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  • Courtney Price

Building Vocabulary: Habit

(Originally Published 1/10/21)

I was encouraged to explore the word habit by a friend. And since that moment, the word seems to be popping into every conversation. Her assertion is that there is no such thing as a good habit, based on the definition.


habit: a settled or regular tendency or practice, especially one

that is hard to give up.


Okay, I'm intrigued. That doesn't lead me to believe that its a good thing or a bad thing. Sometimes a thesaurus can be our best friend when we're trying to decide what a word means. Remember that I'm an English major; I'm more concerned about what words make you feel than their exact definition or linguistics (studying factors of usage).

But here is a list of words that are considered synonyms for habit:

custom, manner, mode, nature, obsession, pattern, quirk, routine, style, thing, usage, addiction, bent, bias, constitution, consuetude, convention, dependence, disposition, fashion, fixation, gravitation, groove, habitude, impulsion, inclination, make-up, mannerism, penchant, persuasion, praxis, predisposition, proclivity, proneness, propensity, rule, rut, set, susceptibility, turn, use, way, weakness, wont, fixed attitude, frame of mind, hangup, second nature

Those are at the worst, negative. But at best? They are pretty lackadaisical words! I think that this time of year, when we are all trying to learn and grow, the last thing we want to do is develop dependencies, obsessions, impulsions, weaknesses, or hangups. Now, that's interesting!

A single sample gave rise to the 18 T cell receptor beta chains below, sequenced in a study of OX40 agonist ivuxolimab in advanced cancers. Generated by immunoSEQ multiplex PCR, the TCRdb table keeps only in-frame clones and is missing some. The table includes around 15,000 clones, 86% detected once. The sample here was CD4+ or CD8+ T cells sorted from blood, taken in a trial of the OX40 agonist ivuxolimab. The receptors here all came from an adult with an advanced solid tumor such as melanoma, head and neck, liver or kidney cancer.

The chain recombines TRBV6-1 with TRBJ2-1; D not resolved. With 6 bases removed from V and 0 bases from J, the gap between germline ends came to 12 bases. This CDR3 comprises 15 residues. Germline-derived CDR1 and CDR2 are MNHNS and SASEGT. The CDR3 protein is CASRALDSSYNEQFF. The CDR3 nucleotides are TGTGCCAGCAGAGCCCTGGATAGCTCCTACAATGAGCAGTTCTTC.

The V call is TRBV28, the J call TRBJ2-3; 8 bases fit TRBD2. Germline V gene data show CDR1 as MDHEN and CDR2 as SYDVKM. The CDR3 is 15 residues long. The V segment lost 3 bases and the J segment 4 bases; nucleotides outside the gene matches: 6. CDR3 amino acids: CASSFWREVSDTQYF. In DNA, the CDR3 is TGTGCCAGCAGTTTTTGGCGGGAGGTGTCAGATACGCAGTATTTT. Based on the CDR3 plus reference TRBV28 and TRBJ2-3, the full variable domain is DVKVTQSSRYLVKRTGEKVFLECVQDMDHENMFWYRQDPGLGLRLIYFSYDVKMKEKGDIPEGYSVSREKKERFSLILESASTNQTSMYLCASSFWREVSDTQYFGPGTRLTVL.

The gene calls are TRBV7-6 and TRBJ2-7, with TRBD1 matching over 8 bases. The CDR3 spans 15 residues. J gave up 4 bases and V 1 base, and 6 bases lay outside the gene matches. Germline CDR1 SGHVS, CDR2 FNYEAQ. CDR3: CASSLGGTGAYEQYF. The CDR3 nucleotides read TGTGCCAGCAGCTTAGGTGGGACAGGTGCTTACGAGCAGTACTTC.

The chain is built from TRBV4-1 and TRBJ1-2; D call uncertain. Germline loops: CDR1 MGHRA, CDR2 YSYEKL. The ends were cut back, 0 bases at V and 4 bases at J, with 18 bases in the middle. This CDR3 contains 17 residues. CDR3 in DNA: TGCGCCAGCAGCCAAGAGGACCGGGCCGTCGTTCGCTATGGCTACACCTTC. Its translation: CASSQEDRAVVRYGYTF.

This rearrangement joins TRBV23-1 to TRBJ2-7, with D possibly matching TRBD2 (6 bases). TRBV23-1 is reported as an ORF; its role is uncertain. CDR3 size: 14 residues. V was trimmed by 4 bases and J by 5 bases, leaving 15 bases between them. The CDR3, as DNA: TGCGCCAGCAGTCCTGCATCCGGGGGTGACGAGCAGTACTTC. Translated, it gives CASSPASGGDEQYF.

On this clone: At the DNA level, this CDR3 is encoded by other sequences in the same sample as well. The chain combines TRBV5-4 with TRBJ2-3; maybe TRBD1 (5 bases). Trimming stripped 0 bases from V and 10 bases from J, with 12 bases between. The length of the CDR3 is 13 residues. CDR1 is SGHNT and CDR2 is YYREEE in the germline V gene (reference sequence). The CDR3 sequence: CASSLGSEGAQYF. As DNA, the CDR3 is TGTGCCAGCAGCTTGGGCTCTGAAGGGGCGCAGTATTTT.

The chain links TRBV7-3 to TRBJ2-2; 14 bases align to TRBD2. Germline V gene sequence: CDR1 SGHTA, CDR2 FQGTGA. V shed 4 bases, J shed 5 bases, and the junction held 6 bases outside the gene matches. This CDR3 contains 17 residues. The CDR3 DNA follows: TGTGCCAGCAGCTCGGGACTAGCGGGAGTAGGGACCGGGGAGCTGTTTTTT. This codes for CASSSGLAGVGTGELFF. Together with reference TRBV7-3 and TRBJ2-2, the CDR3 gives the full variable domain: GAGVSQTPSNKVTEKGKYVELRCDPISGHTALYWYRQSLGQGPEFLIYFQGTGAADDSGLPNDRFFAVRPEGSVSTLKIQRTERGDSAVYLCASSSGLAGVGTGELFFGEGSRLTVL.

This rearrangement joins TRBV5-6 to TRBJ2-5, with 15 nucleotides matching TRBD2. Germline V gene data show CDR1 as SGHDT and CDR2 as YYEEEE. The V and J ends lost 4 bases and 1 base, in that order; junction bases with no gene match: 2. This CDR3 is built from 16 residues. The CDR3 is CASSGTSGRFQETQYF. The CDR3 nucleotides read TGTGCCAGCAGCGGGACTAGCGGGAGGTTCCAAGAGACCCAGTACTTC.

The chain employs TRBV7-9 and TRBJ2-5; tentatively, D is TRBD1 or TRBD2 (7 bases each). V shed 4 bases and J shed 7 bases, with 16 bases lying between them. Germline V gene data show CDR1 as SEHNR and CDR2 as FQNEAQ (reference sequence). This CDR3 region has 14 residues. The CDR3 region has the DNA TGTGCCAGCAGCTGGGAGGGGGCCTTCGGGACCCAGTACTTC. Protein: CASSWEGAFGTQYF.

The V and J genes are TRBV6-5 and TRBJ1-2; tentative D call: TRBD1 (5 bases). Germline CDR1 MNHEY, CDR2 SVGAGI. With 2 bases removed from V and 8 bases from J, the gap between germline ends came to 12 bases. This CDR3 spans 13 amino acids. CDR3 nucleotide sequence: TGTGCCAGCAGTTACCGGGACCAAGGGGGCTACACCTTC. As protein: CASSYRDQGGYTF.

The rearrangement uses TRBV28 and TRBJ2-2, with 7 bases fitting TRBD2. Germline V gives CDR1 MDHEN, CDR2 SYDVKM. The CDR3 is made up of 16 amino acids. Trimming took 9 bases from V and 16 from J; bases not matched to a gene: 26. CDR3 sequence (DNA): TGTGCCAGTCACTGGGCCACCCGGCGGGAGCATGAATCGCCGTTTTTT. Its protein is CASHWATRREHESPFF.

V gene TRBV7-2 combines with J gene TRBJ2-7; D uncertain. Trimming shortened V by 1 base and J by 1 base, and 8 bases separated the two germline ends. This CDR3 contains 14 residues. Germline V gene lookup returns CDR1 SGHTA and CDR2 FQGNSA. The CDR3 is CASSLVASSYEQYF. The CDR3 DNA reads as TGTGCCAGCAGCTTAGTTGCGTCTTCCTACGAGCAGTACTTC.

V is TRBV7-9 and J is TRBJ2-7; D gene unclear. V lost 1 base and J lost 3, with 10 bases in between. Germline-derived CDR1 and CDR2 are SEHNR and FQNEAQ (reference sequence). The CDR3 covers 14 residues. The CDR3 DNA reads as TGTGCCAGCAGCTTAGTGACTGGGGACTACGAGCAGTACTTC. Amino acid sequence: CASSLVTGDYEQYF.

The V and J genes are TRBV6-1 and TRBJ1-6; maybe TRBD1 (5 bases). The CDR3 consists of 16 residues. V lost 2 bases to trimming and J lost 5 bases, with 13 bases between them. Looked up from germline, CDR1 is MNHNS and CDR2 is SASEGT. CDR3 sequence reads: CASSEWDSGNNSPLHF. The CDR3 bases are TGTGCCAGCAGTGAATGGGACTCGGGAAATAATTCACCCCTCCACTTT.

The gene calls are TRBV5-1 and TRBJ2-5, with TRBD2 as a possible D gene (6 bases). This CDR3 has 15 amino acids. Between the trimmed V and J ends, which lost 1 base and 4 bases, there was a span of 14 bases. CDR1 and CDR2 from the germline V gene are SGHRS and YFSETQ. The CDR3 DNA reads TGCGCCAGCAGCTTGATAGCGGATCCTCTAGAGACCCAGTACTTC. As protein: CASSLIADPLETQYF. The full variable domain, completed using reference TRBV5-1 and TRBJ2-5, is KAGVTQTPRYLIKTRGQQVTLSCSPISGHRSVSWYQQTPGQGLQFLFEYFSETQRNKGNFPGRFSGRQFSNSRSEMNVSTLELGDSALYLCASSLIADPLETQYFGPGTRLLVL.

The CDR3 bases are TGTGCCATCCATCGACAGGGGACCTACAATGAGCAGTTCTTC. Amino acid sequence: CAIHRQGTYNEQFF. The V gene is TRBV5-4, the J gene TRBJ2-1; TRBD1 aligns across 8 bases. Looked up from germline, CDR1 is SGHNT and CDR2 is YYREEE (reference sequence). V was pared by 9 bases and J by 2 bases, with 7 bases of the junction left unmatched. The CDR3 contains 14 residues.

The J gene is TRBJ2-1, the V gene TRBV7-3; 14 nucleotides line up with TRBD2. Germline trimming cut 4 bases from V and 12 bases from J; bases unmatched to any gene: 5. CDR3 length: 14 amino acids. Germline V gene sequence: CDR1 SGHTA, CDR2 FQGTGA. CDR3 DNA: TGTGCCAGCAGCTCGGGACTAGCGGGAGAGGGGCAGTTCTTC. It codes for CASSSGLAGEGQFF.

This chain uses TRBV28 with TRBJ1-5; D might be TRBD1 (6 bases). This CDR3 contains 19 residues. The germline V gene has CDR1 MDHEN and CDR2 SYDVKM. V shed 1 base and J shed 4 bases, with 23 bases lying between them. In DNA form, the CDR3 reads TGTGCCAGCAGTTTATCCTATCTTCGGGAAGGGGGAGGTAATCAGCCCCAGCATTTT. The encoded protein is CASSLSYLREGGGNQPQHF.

Let's look at the antonyms:

unaccustomed to

Well, that's very boring indeed. And not particularly helpful in our quest. So, if you did want to define something that is a "good habit", what would you call it? Word Hippo has some good ideas:

morality, virtue, goodness, honesty, integrity, righteousness, decency, justice, morals, rectitude, uprightness, principles, probity, purity, chastity, propriety, rightness, character, justness, virtuousness, blamelessness, chasteness, conduct, ethicalness, fair play, gentleness, godliness, honor, incorruptibility, incorruption, manners, philosophy, principle, saintliness, scruples, worthiness, moral philosophy

I think that these words might be a little more difficult to form into a sentence, but I think that they are worth striving for. When we use precise vocabulary, our meaning is more clear. Instead of "I want to develop the good habit of praying every night" you might say "I would like to develop righteousness". We could say "I want to be honorable" instead of "I want to make a good habit out of not lying".

A good habit of mine is that I don't lie.

I am honest.

Which of those two sentences is more powerful?

The more I think about it, the lazier the term "good habit" sounds. Sentences with that phrase are fraught with double negatives and weakness. They say very little about what you mean.

So, if January is the time of year when you are seeking self-improvement, consider using a word that is packed with meaning. If you want integrity, use that lofty word and it might just inspire something a little deeper than a habit.

From a teaching standpoint, I think that habit is something that I will be trying to avoid in my practice. If I have habits, I will not have room to differentiate instruction for my students, which is required by law. But it's also just a good teaching practice-- it's morally the right thing to do. Staying flexible allows us to fill specific needs.

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